THE RECENT EVENTS in Georgia, which have seen Russian aircraft bombing positions in the country, caused upwards of 2,000 deaths and, according to the UN High Commissioner for Refugees (UNHCR), forced as many as 100,000 from their homes, are in and of themselves alarming, as they bear all the hallmarks of a return to the Cold War.
The immediate crisis in the Caucasus stems from the unresolved issue of South Ossetia, an autonomous province within Georgia under the Soviet Union that, along with Abkhazia, fought a war against Georgia in 1991 and 1992, followed by the creation of a tripartite (Russian, Ossetian and Georgian) peacekeeping contingent in 2004 to maintain the “status quo.” Split in half and with an estimated 200,000 internally displaced persons on its hands, the country of 4.5 million people remained highly unstable, with Tbilisi receiving support by the West while separatist elements in South Ossetia and Abkhazia were backed by Russia.
Beyond those causes are years of US-led NATO encroachment on former Soviet territory, which Moscow’s considers an attempt to put Russia in a straightjacket, with Georgia and Ukraine set to become the latest members of the Atlantic security alliance. Added to the mix are US plans to deploy a missile defense system in Russia’s backyard, as well as the Caucasus’ strategic location as an oil pipeline network linking the Caspian Sea shelf and the Mediterranean Sea basin.
While Russia’s aggression against Georgia — an intervention that went far beyond providing assistance to ethnic Russians in South Ossetia and involved the bombing of civilian areas well inside Georgian territory — is in no way excusable, the strategic context brought about by the US/NATO-engineered East-West divide has allowed demagogues like Russian Prime Minister Vladimir Putin to portray Russia as a victim rather than an aggressor and to interpret the pullout of some 2,000 Georgian troops from Iraq so they could return home to defend their country as part of a US conspiracy against Russia.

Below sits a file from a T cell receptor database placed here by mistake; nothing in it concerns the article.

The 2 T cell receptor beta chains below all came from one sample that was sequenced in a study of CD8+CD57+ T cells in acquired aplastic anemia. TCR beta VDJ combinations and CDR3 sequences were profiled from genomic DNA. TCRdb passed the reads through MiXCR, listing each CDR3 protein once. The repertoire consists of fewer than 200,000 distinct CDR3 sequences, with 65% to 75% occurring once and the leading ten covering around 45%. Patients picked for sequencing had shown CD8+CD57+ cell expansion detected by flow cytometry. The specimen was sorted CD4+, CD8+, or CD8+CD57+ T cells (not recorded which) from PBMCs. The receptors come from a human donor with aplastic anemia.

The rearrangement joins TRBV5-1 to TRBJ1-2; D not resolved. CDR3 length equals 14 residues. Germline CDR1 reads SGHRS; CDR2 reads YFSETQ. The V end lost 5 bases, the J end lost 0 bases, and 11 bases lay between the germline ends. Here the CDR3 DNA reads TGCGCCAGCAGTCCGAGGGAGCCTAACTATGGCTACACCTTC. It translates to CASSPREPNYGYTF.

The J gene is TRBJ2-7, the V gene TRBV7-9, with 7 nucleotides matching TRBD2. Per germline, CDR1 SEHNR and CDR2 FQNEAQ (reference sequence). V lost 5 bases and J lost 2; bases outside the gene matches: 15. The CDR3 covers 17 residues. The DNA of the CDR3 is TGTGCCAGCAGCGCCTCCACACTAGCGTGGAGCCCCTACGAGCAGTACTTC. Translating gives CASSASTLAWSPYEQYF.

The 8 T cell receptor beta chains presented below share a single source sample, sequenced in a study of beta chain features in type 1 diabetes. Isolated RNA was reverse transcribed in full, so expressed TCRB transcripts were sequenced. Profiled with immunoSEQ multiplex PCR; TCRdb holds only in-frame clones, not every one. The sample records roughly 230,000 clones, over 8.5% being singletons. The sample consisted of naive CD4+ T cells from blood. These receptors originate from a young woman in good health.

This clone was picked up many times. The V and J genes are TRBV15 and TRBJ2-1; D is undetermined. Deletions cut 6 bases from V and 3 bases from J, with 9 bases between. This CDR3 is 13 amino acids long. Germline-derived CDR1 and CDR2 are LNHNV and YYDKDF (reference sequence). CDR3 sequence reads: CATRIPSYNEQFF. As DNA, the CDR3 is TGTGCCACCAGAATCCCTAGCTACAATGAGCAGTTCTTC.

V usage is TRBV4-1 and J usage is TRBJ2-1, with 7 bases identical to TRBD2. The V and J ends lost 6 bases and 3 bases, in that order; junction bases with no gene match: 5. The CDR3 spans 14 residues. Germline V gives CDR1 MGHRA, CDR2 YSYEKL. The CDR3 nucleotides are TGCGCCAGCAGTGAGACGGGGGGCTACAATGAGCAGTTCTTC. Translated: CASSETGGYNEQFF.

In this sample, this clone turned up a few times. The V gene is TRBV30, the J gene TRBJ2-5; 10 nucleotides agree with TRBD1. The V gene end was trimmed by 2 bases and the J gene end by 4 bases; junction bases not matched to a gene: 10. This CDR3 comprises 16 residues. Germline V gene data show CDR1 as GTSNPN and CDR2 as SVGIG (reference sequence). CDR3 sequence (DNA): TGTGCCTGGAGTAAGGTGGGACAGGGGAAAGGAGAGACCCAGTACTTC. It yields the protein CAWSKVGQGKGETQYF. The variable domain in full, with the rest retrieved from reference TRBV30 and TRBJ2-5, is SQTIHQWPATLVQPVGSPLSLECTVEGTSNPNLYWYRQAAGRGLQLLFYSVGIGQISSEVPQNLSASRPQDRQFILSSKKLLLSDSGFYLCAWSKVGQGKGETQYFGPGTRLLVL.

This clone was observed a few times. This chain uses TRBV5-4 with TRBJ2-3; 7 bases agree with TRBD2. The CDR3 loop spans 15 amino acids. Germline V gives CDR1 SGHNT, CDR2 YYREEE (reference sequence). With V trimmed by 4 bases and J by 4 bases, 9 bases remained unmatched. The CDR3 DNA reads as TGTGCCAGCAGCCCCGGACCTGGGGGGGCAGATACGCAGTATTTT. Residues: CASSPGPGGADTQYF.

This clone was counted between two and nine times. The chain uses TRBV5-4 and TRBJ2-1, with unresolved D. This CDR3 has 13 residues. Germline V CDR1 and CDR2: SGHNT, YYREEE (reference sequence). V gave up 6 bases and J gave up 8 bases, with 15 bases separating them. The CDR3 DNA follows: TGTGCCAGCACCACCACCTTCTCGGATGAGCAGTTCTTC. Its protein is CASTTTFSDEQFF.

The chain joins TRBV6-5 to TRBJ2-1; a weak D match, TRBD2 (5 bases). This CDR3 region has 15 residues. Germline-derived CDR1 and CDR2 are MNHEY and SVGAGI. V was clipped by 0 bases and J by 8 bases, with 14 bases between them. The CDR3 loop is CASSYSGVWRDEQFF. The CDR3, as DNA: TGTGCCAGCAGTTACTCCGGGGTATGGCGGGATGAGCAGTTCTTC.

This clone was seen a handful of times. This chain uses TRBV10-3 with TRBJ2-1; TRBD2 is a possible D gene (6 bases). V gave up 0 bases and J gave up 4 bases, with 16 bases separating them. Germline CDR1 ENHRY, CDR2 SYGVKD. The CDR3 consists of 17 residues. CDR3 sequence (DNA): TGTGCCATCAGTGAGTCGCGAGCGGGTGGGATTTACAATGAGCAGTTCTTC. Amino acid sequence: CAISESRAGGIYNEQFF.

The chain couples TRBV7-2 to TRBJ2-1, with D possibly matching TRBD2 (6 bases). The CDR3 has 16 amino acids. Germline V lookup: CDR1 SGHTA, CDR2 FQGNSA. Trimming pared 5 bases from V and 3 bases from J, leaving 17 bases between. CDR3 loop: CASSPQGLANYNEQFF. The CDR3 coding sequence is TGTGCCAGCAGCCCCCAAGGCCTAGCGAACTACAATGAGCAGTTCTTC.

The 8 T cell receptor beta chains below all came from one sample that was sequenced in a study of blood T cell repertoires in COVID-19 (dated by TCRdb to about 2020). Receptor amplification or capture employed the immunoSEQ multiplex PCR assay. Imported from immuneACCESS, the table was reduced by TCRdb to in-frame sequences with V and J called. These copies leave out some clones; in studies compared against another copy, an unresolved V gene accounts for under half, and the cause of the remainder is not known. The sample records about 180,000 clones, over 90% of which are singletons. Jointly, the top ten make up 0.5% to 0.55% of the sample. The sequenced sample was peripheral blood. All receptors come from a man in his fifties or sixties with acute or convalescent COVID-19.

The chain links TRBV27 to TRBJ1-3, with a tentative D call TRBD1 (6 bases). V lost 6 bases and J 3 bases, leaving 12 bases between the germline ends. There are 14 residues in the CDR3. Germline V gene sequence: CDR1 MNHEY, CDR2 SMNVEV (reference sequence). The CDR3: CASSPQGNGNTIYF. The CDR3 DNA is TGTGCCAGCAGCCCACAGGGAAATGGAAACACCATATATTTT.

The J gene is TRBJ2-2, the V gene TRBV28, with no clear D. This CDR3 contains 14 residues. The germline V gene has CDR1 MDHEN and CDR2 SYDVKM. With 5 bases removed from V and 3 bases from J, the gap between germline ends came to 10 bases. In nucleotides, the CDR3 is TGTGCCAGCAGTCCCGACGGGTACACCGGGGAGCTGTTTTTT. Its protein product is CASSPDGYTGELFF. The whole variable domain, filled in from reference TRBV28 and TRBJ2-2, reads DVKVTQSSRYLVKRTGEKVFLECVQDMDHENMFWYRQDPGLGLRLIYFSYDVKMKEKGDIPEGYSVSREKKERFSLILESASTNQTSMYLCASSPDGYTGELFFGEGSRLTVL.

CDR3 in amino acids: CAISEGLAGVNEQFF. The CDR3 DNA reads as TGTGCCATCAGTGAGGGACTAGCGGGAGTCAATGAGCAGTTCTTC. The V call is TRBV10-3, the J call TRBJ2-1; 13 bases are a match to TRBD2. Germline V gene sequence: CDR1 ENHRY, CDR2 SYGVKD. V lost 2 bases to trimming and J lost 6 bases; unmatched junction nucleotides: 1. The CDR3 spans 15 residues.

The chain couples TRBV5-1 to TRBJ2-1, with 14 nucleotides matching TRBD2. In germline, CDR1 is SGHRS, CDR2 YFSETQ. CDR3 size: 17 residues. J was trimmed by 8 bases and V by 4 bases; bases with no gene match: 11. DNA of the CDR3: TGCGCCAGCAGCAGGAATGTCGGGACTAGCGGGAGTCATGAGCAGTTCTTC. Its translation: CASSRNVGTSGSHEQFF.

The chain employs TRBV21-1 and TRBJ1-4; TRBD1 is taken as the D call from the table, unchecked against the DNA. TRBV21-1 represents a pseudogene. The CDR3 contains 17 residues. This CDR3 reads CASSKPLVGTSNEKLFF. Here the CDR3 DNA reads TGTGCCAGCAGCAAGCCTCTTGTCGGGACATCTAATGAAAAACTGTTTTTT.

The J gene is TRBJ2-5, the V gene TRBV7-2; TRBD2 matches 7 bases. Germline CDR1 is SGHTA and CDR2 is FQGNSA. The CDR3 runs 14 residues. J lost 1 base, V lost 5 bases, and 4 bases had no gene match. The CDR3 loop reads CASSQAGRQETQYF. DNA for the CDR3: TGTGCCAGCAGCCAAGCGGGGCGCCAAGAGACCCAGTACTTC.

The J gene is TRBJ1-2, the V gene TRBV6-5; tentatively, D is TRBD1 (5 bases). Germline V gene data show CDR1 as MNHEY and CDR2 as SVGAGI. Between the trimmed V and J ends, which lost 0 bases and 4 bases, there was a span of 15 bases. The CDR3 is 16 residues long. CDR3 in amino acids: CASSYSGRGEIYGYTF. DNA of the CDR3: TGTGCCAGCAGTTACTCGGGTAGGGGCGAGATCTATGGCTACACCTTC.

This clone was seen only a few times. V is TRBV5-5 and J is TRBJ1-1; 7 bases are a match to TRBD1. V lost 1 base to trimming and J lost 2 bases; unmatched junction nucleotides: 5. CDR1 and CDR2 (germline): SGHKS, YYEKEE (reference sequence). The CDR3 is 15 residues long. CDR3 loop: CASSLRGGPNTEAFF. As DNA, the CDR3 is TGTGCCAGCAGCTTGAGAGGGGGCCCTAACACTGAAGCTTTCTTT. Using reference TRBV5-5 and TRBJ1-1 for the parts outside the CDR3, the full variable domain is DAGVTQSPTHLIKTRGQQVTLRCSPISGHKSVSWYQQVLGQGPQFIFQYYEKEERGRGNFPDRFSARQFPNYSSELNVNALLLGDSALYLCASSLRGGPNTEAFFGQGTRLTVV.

This self-serving interpretation of events provides the cover of legitimacy — if only domestically — needed to justify a war of aggression against a smaller country and makes it far more difficult for the international community to pressure Russia to end its aggression against a sovereign state.
Were it not for the ammunition provided by the West’s posture, it would have been far easier for the international community to criticize Moscow and act to end, if not prevent, the conflict before it deteriorated.
The ramifications of the current situation in the Caucasus could be severe for Taiwan, as Moscow’s increasingly close ally, Beijing, looks on and carefully analyzes the reaction from the international community.
Just like Moscow, Beijing has sought to break free of what it perceives as attempts by the US to encircle it within its region, and just as with Georgia, Beijing has come to see Taiwan not as a problem between China and Taipei, or between two sovereign states, but rather as part of a battle against US encroachment in its own sphere of influence.
Also worrying for Taiwan is that Russia has historically considered South Ossetia to be part of its territory and therefore a “domestic” problem, just as Beijing has long argued that Taiwan is part of China.